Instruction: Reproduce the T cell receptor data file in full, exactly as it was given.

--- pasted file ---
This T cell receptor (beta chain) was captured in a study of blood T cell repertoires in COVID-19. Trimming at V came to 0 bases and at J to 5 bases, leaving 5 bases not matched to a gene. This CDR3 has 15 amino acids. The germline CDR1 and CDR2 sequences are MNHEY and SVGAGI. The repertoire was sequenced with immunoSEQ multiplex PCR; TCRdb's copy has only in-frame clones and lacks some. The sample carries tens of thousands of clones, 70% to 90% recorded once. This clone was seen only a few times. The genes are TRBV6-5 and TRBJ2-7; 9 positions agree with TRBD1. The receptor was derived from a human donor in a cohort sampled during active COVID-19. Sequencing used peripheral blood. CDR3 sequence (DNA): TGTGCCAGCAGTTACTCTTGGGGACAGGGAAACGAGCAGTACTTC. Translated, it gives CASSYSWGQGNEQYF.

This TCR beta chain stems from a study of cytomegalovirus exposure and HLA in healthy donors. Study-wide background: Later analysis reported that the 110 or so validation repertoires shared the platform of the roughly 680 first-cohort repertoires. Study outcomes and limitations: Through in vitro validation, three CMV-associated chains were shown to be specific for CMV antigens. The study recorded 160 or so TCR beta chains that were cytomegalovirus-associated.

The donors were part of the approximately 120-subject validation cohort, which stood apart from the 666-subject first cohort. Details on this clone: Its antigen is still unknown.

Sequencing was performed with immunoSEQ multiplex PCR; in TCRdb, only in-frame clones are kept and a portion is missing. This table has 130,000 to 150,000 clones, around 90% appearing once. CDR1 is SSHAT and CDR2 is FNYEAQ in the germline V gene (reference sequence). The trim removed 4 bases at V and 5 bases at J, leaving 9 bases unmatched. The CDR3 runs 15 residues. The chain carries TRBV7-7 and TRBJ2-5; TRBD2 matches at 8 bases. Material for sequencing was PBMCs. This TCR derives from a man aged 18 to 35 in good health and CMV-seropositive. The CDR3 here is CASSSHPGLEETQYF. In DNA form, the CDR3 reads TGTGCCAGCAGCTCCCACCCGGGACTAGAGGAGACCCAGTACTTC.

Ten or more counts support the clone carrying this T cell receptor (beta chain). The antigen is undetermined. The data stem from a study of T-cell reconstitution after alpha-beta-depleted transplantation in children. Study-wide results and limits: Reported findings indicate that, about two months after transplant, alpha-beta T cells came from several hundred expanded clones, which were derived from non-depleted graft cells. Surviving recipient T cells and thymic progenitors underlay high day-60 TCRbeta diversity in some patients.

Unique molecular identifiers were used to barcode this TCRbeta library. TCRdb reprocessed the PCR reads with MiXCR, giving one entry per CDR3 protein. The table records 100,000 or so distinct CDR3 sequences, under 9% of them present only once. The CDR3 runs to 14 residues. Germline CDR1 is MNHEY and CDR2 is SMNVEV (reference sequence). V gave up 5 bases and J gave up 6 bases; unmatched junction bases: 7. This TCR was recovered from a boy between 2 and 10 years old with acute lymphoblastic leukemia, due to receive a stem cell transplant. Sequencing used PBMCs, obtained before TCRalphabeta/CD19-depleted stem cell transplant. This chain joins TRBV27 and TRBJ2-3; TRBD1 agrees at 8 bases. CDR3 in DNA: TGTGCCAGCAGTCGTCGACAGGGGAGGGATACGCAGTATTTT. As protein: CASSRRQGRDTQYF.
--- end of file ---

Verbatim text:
This T cell receptor (beta chain) was captured in a study of blood T cell repertoires in COVID-19. Trimming at V came to 0 bases and at J to 5 bases, leaving 5 bases not matched to a gene. This CDR3 has 15 amino acids. The germline CDR1 and CDR2 sequences are MNHEY and SVGAGI. The repertoire was sequenced with immunoSEQ multiplex PCR; TCRdb's copy has only in-frame clones and lacks some. The sample carries tens of thousands of clones, 70% to 90% recorded once. This clone was seen only a few times. The genes are TRBV6-5 and TRBJ2-7; 9 positions agree with TRBD1. The receptor was derived from a human donor in a cohort sampled during active COVID-19. Sequencing used peripheral blood. CDR3 sequence (DNA): TGTGCCAGCAGTTACTCTTGGGGACAGGGAAACGAGCAGTACTTC. Translated, it gives CASSYSWGQGNEQYF.

This TCR beta chain stems from a study of cytomegalovirus exposure and HLA in healthy donors. Study-wide background: Later analysis reported that the 110 or so validation repertoires shared the platform of the roughly 680 first-cohort repertoires. Study outcomes and limitations: Through in vitro validation, three CMV-associated chains were shown to be specific for CMV antigens. The study recorded 160 or so TCR beta chains that were cytomegalovirus-associated.

The donors were part of the approximately 120-subject validation cohort, which stood apart from the 666-subject first cohort. Details on this clone: Its antigen is still unknown.

Sequencing was performed with immunoSEQ multiplex PCR; in TCRdb, only in-frame clones are kept and a portion is missing. This table has 130,000 to 150,000 clones, around 90% appearing once. CDR1 is SSHAT and CDR2 is FNYEAQ in the germline V gene (reference sequence). The trim removed 4 bases at V and 5 bases at J, leaving 9 bases unmatched. The CDR3 runs 15 residues. The chain carries TRBV7-7 and TRBJ2-5; TRBD2 matches at 8 bases. Material for sequencing was PBMCs. This TCR derives from a man aged 18 to 35 in good health and CMV-seropositive. The CDR3 here is CASSSHPGLEETQYF. In DNA form, the CDR3 reads TGTGCCAGCAGCTCCCACCCGGGACTAGAGGAGACCCAGTACTTC.

Ten or more counts support the clone carrying this T cell receptor (beta chain). The antigen is undetermined. The data stem from a study of T-cell reconstitution after alpha-beta-depleted transplantation in children. Study-wide results and limits: Reported findings indicate that, about two months after transplant, alpha-beta T cells came from several hundred expanded clones, which were derived from non-depleted graft cells. Surviving recipient T cells and thymic progenitors underlay high day-60 TCRbeta diversity in some patients.

Unique molecular identifiers were used to barcode this TCRbeta library. TCRdb reprocessed the PCR reads with MiXCR, giving one entry per CDR3 protein. The table records 100,000 or so distinct CDR3 sequences, under 9% of them present only once. The CDR3 runs to 14 residues. Germline CDR1 is MNHEY and CDR2 is SMNVEV (reference sequence). V gave up 5 bases and J gave up 6 bases; unmatched junction bases: 7. This TCR was recovered from a boy between 2 and 10 years old with acute lymphoblastic leukemia, due to receive a stem cell transplant. Sequencing used PBMCs, obtained before TCRalphabeta/CD19-depleted stem cell transplant. This chain joins TRBV27 and TRBJ2-3; TRBD1 agrees at 8 bases. CDR3 in DNA: TGTGCCAGCAGTCGTCGACAGGGGAGGGATACGCAGTATTTT. As protein: CASSRRQGRDTQYF.